Wednesday, 25 February 2009


Mad Men
1x12 Nixon vs. Kennedy [2nd watch]
1x13 The Wheel [season finale; 2nd watch]
Don's pitch to Kodak is stunning, one of the best moments of the series and possibly a great TV moment too.
So, with season one fully caught up on, it's on to season two (only two weeks behind the UK airings). Finally, resolutions for those cliffhangers!


The Gruffalo's Child by Julia Donaldson & Axel Scheffler
The only (so far) sequel to the ubiquitous Gruffalo -- written five years ago, making it equidistant between the original now... which I read a week ago today. Oh, look how well I've timed this! (All by accident.)
It does what all good sequels to do: takes elements from the original as a basis, but develops them in a new way. For example, the original saw a little mouse telling tales of the fictional Gruffalo, who turned out to be real; here, the Gruffalo's child goes in search of the Big Bad Mouse, who isn't real. Yep, it's pretty much the children's picture book equivalent of the Terminator turning good in T2.


Michel Gondry To Direct Green Hornet by Chris Hewitt
(from Empire)
Gondry (he of Eternal Sunshine... and Be Kind Rewind, amongst even quirkier efforts) directing a superhero film starring Seth Rogen and Stephen Chow? This will be interesting...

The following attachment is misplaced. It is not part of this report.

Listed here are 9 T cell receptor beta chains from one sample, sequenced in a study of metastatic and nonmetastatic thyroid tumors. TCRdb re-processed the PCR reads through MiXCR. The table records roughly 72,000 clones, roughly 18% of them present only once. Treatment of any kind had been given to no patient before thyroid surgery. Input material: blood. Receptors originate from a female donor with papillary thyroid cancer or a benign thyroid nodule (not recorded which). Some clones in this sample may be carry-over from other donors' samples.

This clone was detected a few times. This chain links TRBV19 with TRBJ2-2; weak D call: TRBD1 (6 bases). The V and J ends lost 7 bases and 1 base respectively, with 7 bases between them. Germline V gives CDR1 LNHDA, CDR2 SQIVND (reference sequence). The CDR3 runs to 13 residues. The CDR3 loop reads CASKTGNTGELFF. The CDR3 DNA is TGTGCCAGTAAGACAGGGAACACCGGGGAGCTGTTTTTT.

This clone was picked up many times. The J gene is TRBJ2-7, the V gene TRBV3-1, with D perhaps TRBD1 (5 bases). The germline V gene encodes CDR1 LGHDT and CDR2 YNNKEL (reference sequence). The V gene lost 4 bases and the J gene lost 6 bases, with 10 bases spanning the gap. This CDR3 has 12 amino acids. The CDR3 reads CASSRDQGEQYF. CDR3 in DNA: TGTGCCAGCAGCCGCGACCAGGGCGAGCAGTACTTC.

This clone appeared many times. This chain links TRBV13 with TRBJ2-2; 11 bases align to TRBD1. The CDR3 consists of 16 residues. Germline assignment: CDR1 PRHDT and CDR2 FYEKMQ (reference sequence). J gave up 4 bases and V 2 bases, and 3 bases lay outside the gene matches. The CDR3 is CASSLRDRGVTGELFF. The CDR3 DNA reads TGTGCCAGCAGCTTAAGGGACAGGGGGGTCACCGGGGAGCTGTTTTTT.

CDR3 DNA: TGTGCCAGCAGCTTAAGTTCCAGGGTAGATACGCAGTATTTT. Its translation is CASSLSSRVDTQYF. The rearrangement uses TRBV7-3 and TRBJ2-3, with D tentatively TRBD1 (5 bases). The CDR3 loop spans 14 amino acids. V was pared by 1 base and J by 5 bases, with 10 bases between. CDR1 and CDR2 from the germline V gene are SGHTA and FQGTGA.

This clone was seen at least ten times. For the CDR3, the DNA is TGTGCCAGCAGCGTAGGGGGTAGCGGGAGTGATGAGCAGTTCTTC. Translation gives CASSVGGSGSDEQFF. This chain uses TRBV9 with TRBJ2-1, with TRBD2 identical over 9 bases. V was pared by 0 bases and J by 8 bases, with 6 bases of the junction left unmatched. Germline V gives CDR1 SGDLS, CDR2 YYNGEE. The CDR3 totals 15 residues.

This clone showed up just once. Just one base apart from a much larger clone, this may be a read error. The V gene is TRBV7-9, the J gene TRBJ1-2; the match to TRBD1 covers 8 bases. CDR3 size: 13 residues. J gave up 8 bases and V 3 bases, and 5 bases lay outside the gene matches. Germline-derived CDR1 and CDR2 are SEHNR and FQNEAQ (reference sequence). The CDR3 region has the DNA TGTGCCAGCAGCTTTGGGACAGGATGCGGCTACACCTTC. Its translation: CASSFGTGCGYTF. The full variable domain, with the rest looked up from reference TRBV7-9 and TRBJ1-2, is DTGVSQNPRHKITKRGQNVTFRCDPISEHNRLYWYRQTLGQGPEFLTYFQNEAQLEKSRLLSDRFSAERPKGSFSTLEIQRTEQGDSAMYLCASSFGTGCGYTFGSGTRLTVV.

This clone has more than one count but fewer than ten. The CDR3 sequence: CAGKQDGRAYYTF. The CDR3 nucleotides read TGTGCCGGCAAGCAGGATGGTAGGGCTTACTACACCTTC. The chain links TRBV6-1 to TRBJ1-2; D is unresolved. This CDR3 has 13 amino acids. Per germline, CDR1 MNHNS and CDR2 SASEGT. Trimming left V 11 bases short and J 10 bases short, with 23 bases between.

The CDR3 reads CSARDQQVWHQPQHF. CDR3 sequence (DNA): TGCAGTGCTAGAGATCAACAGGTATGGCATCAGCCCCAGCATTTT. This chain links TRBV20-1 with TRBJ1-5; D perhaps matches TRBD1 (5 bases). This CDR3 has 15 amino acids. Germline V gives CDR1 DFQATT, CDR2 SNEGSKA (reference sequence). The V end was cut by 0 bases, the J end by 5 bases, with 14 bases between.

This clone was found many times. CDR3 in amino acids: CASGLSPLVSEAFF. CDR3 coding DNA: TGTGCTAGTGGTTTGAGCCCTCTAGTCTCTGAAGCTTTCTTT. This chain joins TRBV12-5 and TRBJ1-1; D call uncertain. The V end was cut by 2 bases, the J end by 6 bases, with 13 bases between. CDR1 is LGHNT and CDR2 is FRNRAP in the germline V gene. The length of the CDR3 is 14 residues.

Pirates' Verbinski Gets A Clue by Emily Phillips
(from Empire)
Who'd've thought Cluedo (or Clue for any yankee readers) would inspire two film adaptations?! And why isn't 13 Dead End Drive well enough known to get one, hm? That'd be fab. So, the first one wasn't renamed for the UK; will this one be? Cluedo is the original title after all...
The real burning issue, however: will it be based on the original, proper version of the game, or the 2008 'reinvention' travesty? We can only hope the former, but, having learnt of the latter's existence, I fear that is the impetus behind this new film.

Watchmen - Film Review by Todd Gilchrist
(from h)
A faintly scholarly review, which does come to this very interesting conclusion:
"Watchmen, overall, is for everyone. It’s for people who love the graphic novels, and for people who have never read them. It’s for people who are sick to death of cinematic self-seriousness, and for people who want their movies to be treated more seriously. It’s for people who love movies, and for people who appreciate film. Watchmen is a benchmark achievement, a high water mark for adaptations, and an imperfect entry in the canon of comic-based cinema all at the same time. In other words, it defines the difference between a movie and a film: not merely entertainment, but the articulation of real concepts and ideas, which are effective in their exploration, even if in some cases it’s to the exclusion of more immediate gratification."